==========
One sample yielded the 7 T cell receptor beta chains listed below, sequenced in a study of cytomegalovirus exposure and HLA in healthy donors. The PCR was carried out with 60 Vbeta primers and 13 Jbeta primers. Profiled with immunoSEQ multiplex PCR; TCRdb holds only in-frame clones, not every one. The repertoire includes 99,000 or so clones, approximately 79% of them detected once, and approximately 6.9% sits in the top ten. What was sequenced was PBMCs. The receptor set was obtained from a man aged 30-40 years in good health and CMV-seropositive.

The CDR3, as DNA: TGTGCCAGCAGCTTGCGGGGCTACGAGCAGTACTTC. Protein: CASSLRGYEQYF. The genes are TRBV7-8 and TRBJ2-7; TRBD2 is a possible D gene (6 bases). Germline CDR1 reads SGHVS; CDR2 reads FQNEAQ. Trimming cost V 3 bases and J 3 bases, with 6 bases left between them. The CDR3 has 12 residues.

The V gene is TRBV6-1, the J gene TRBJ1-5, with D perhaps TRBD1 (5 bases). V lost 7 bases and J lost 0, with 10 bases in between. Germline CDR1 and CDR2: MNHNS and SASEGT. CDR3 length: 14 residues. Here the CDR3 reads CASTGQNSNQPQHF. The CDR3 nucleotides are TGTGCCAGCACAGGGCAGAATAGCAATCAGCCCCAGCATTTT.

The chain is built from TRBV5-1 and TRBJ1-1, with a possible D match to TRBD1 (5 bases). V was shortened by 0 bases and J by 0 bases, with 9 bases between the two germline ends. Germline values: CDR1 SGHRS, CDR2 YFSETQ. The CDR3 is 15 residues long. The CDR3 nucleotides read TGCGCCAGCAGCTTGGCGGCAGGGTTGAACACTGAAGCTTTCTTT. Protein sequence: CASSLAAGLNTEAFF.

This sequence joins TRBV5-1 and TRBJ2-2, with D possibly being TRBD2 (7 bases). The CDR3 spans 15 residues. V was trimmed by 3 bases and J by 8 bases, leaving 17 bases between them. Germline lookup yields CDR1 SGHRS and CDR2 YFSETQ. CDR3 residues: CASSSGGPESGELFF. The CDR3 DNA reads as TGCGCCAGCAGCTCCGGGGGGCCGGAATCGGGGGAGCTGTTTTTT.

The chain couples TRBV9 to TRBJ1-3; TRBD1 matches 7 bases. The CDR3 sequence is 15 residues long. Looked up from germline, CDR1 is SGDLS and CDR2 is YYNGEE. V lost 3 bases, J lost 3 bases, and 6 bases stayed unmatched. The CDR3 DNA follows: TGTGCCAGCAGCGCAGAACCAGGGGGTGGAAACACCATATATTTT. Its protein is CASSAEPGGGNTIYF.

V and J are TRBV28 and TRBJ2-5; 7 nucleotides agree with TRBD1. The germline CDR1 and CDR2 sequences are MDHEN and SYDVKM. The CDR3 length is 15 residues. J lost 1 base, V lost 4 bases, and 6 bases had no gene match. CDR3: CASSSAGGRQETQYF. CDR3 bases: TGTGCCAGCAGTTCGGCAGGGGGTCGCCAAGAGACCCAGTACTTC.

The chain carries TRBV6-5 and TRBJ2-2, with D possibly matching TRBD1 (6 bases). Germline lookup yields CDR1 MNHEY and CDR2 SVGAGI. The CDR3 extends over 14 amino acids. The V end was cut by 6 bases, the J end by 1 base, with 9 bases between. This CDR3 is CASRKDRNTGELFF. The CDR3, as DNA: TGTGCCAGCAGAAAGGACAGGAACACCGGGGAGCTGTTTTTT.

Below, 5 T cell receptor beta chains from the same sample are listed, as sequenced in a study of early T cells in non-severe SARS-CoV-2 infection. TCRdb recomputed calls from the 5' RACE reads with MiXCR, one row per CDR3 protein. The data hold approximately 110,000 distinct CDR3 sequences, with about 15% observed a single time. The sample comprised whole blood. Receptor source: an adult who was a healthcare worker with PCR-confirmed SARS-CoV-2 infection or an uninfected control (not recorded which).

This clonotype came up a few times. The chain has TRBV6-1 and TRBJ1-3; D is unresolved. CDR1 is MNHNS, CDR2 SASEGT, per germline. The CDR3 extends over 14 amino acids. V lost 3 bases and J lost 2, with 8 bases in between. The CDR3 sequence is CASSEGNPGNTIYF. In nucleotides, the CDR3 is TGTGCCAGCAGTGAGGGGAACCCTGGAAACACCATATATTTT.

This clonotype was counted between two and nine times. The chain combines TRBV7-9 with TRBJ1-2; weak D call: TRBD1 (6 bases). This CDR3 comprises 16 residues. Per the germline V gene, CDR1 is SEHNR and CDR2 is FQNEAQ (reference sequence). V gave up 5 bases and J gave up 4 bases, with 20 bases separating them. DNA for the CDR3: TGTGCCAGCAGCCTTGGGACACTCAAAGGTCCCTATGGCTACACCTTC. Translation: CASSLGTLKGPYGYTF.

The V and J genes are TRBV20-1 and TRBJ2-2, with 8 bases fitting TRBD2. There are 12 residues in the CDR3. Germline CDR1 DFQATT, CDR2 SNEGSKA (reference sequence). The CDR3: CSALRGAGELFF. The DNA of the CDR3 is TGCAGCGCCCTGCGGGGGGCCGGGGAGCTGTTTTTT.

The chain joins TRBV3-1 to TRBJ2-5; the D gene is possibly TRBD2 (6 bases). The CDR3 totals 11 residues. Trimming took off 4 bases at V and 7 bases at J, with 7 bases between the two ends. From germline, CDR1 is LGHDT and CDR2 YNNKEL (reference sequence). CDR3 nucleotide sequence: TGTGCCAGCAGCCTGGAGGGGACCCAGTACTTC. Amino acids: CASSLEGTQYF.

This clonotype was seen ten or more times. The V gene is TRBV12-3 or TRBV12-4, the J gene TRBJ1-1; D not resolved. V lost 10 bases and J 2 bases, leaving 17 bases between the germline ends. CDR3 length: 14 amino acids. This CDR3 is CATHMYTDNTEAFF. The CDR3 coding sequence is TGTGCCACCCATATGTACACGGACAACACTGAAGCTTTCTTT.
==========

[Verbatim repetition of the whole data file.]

One sample yielded the 7 T cell receptor beta chains listed below, sequenced in a study of cytomegalovirus exposure and HLA in healthy donors. The PCR was carried out with 60 Vbeta primers and 13 Jbeta primers. Profiled with immunoSEQ multiplex PCR; TCRdb holds only in-frame clones, not every one. The repertoire includes 99,000 or so clones, approximately 79% of them detected once, and approximately 6.9% sits in the top ten. What was sequenced was PBMCs. The receptor set was obtained from a man aged 30-40 years in good health and CMV-seropositive.

The CDR3, as DNA: TGTGCCAGCAGCTTGCGGGGCTACGAGCAGTACTTC. Protein: CASSLRGYEQYF. The genes are TRBV7-8 and TRBJ2-7; TRBD2 is a possible D gene (6 bases). Germline CDR1 reads SGHVS; CDR2 reads FQNEAQ. Trimming cost V 3 bases and J 3 bases, with 6 bases left between them. The CDR3 has 12 residues.

The V gene is TRBV6-1, the J gene TRBJ1-5, with D perhaps TRBD1 (5 bases). V lost 7 bases and J lost 0, with 10 bases in between. Germline CDR1 and CDR2: MNHNS and SASEGT. CDR3 length: 14 residues. Here the CDR3 reads CASTGQNSNQPQHF. The CDR3 nucleotides are TGTGCCAGCACAGGGCAGAATAGCAATCAGCCCCAGCATTTT.

The chain is built from TRBV5-1 and TRBJ1-1, with a possible D match to TRBD1 (5 bases). V was shortened by 0 bases and J by 0 bases, with 9 bases between the two germline ends. Germline values: CDR1 SGHRS, CDR2 YFSETQ. The CDR3 is 15 residues long. The CDR3 nucleotides read TGCGCCAGCAGCTTGGCGGCAGGGTTGAACACTGAAGCTTTCTTT. Protein sequence: CASSLAAGLNTEAFF.

This sequence joins TRBV5-1 and TRBJ2-2, with D possibly being TRBD2 (7 bases). The CDR3 spans 15 residues. V was trimmed by 3 bases and J by 8 bases, leaving 17 bases between them. Germline lookup yields CDR1 SGHRS and CDR2 YFSETQ. CDR3 residues: CASSSGGPESGELFF. The CDR3 DNA reads as TGCGCCAGCAGCTCCGGGGGGCCGGAATCGGGGGAGCTGTTTTTT.

The chain couples TRBV9 to TRBJ1-3; TRBD1 matches 7 bases. The CDR3 sequence is 15 residues long. Looked up from germline, CDR1 is SGDLS and CDR2 is YYNGEE. V lost 3 bases, J lost 3 bases, and 6 bases stayed unmatched. The CDR3 DNA follows: TGTGCCAGCAGCGCAGAACCAGGGGGTGGAAACACCATATATTTT. Its protein is CASSAEPGGGNTIYF.

V and J are TRBV28 and TRBJ2-5; 7 nucleotides agree with TRBD1. The germline CDR1 and CDR2 sequences are MDHEN and SYDVKM. The CDR3 length is 15 residues. J lost 1 base, V lost 4 bases, and 6 bases had no gene match. CDR3: CASSSAGGRQETQYF. CDR3 bases: TGTGCCAGCAGTTCGGCAGGGGGTCGCCAAGAGACCCAGTACTTC.

The chain carries TRBV6-5 and TRBJ2-2, with D possibly matching TRBD1 (6 bases). Germline lookup yields CDR1 MNHEY and CDR2 SVGAGI. The CDR3 extends over 14 amino acids. The V end was cut by 6 bases, the J end by 1 base, with 9 bases between. This CDR3 is CASRKDRNTGELFF. The CDR3, as DNA: TGTGCCAGCAGAAAGGACAGGAACACCGGGGAGCTGTTTTTT.

Below, 5 T cell receptor beta chains from the same sample are listed, as sequenced in a study of early T cells in non-severe SARS-CoV-2 infection. TCRdb recomputed calls from the 5' RACE reads with MiXCR, one row per CDR3 protein. The data hold approximately 110,000 distinct CDR3 sequences, with about 15% observed a single time. The sample comprised whole blood. Receptor source: an adult who was a healthcare worker with PCR-confirmed SARS-CoV-2 infection or an uninfected control (not recorded which).

This clonotype came up a few times. The chain has TRBV6-1 and TRBJ1-3; D is unresolved. CDR1 is MNHNS, CDR2 SASEGT, per germline. The CDR3 extends over 14 amino acids. V lost 3 bases and J lost 2, with 8 bases in between. The CDR3 sequence is CASSEGNPGNTIYF. In nucleotides, the CDR3 is TGTGCCAGCAGTGAGGGGAACCCTGGAAACACCATATATTTT.

This clonotype was counted between two and nine times. The chain combines TRBV7-9 with TRBJ1-2; weak D call: TRBD1 (6 bases). This CDR3 comprises 16 residues. Per the germline V gene, CDR1 is SEHNR and CDR2 is FQNEAQ (reference sequence). V gave up 5 bases and J gave up 4 bases, with 20 bases separating them. DNA for the CDR3: TGTGCCAGCAGCCTTGGGACACTCAAAGGTCCCTATGGCTACACCTTC. Translation: CASSLGTLKGPYGYTF.

The V and J genes are TRBV20-1 and TRBJ2-2, with 8 bases fitting TRBD2. There are 12 residues in the CDR3. Germline CDR1 DFQATT, CDR2 SNEGSKA (reference sequence). The CDR3: CSALRGAGELFF. The DNA of the CDR3 is TGCAGCGCCCTGCGGGGGGCCGGGGAGCTGTTTTTT.

The chain joins TRBV3-1 to TRBJ2-5; the D gene is possibly TRBD2 (6 bases). The CDR3 totals 11 residues. Trimming took off 4 bases at V and 7 bases at J, with 7 bases between the two ends. From germline, CDR1 is LGHDT and CDR2 YNNKEL (reference sequence). CDR3 nucleotide sequence: TGTGCCAGCAGCCTGGAGGGGACCCAGTACTTC. Amino acids: CASSLEGTQYF.

This clonotype was seen ten or more times. The V gene is TRBV12-3 or TRBV12-4, the J gene TRBJ1-1; D not resolved. V lost 10 bases and J 2 bases, leaving 17 bases between the germline ends. CDR3 length: 14 amino acids. This CDR3 is CATHMYTDNTEAFF. The CDR3 coding sequence is TGTGCCACCCATATGTACACGGACAACACTGAAGCTTTCTTT.